I asked them what on earth they had been playing at, what had been running through their minds, and at what point they thought this was acceptable behaviour (one of my favourite and most used sayings). I pointed out that they were not babies anymore and I expected better of them. I then sent them off into the living rooms amidst tears, howling and crying (them not me) and set to cleaning the mess. It didn’t actually take me that long; only a couple of minutes. It wasn’t anywhere near as bad as it initially looked. It was as I cleaned up that I realised that as a kid you hardly ever do think through to the consequences of your actions. You see something, have a great idea involving using whatever it is you’ve seen and then carry it out. Your parents’ ire very rarely makes its way onto your radar.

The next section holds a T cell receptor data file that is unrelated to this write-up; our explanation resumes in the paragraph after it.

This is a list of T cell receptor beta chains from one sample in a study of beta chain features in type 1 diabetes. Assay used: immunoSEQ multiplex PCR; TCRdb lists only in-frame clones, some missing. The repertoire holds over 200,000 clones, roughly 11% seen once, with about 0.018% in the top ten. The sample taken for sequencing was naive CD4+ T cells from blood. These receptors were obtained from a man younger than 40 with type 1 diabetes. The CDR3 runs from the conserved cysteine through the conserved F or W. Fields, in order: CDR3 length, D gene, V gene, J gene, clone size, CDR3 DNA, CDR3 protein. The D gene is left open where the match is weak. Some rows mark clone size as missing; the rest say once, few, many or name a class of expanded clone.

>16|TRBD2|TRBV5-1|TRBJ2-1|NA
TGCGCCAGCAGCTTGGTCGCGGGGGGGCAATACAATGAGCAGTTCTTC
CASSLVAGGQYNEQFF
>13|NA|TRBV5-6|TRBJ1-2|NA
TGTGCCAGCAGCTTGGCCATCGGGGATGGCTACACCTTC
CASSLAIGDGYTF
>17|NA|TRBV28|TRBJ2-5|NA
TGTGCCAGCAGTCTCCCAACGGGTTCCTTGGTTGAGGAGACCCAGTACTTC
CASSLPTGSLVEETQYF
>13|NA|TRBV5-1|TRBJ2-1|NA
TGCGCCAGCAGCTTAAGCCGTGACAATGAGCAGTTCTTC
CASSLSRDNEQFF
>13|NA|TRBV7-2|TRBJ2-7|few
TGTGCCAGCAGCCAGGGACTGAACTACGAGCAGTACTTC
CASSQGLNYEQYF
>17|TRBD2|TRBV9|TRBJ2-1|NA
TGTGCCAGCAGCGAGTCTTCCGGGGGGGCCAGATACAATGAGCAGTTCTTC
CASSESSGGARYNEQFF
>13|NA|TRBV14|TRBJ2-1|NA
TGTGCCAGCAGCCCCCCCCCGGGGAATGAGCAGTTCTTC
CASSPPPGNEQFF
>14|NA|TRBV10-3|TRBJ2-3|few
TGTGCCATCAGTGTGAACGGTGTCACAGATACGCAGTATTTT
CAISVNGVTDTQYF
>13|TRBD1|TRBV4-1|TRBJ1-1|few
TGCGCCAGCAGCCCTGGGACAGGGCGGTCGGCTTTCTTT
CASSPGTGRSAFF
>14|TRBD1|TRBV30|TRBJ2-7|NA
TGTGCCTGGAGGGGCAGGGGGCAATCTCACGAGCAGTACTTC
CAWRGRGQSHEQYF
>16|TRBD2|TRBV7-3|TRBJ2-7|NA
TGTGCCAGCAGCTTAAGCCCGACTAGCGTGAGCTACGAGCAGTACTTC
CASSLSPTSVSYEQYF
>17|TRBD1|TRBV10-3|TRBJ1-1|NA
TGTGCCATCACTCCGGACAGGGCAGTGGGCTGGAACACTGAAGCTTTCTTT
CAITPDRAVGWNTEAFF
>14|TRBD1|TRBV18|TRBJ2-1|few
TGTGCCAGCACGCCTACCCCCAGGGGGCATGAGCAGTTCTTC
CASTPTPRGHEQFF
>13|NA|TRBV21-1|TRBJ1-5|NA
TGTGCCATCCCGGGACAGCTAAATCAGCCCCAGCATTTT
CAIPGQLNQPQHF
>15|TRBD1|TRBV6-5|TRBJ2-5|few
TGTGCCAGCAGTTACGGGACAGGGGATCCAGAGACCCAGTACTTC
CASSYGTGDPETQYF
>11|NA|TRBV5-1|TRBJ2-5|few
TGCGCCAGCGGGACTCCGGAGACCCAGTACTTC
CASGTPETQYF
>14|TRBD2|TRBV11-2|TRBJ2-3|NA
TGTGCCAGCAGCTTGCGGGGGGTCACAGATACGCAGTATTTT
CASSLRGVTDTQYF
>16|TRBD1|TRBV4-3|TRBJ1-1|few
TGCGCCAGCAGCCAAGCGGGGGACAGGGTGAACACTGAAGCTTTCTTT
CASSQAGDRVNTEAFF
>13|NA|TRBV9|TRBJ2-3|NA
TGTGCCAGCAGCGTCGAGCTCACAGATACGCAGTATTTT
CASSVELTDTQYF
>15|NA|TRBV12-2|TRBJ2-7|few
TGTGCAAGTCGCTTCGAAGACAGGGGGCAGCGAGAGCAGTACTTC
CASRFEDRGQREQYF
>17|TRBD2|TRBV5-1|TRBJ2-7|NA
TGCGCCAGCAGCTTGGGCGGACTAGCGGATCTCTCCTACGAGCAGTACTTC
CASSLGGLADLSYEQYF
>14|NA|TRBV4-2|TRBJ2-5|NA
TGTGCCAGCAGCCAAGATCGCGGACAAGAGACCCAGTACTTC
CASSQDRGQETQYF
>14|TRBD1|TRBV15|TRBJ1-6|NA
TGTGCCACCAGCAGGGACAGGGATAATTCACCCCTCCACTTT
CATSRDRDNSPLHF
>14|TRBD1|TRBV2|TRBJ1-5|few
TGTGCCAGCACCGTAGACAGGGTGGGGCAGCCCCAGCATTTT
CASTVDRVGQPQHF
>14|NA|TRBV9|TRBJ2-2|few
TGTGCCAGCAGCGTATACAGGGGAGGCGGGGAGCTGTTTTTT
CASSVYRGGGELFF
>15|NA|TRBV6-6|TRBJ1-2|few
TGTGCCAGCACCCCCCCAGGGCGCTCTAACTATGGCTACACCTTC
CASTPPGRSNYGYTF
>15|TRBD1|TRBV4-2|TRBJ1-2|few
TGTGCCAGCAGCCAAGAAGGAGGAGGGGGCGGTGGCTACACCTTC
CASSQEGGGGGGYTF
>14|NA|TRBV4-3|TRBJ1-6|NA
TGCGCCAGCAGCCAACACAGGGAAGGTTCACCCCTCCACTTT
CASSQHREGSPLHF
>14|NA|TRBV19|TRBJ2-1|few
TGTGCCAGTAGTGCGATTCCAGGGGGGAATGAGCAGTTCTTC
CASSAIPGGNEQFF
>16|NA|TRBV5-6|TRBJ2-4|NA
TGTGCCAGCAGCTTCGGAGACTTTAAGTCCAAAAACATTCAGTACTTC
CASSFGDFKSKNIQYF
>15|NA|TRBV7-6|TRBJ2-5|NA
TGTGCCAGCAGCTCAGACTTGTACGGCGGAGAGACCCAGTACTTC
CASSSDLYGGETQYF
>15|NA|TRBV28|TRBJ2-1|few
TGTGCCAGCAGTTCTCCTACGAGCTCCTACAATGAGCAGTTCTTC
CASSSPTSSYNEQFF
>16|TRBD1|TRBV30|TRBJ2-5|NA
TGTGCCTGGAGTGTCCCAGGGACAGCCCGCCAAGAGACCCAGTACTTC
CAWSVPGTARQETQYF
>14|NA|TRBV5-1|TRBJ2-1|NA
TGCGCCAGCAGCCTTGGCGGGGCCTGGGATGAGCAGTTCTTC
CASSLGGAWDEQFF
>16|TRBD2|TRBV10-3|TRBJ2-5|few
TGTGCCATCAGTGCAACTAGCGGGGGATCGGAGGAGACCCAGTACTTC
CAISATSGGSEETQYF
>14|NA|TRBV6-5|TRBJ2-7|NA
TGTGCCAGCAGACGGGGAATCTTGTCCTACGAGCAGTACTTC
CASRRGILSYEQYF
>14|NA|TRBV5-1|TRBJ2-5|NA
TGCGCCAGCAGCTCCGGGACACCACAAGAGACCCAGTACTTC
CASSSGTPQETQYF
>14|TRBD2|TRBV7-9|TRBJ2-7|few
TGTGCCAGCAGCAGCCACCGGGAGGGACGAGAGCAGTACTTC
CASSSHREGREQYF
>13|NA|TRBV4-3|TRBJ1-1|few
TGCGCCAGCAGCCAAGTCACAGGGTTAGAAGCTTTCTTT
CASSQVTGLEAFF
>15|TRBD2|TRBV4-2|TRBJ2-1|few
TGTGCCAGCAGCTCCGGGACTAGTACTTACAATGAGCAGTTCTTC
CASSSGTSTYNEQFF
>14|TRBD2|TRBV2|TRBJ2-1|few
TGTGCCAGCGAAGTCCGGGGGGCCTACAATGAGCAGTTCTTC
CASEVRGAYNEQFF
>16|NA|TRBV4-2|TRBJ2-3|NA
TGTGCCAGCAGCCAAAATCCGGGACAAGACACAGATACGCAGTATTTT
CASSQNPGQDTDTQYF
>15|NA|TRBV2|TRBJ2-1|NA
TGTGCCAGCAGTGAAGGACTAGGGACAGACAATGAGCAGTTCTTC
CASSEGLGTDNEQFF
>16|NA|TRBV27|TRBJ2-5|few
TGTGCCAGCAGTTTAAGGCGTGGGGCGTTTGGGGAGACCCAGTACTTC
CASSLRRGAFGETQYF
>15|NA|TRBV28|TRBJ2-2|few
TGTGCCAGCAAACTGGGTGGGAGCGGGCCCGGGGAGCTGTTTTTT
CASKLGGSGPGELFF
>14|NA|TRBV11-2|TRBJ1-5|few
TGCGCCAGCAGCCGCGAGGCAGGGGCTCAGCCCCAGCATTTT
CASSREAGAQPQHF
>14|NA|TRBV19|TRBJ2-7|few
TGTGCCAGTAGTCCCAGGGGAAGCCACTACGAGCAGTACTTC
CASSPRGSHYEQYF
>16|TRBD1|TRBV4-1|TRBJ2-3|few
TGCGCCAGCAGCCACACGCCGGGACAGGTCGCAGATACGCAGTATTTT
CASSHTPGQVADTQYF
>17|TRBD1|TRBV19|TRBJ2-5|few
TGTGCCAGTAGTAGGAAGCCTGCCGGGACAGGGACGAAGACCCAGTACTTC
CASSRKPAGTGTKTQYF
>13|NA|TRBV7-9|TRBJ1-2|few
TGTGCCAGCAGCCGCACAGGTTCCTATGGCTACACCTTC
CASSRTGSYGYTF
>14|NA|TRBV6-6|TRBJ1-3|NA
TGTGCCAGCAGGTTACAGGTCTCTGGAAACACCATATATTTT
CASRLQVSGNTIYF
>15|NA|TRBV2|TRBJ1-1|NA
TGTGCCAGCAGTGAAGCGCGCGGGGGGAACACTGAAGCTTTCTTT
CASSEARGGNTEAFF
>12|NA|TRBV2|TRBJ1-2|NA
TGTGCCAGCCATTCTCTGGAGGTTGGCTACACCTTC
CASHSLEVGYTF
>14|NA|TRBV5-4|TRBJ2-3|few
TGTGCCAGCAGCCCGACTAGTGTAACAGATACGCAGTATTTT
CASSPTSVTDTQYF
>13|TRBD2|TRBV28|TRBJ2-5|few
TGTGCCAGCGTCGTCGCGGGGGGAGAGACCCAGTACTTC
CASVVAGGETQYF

I also realised that, actually, it was I that was to blame for this. I had left temptation in their way and expected them to overlook it. I had left glue and glitter at their disposal and believed they could ignore it. They are just five years old so what was I thinking? I don’t want the type of children who are frightened to express themselves in fear of getting into trouble. My kids are kids and I want them to act like kids. The lesson I learnt here is that I am the adult and the fault stops with me – plain and simple. That it was me who had been badly behaved. That and that I really should tidy up properly in the first place.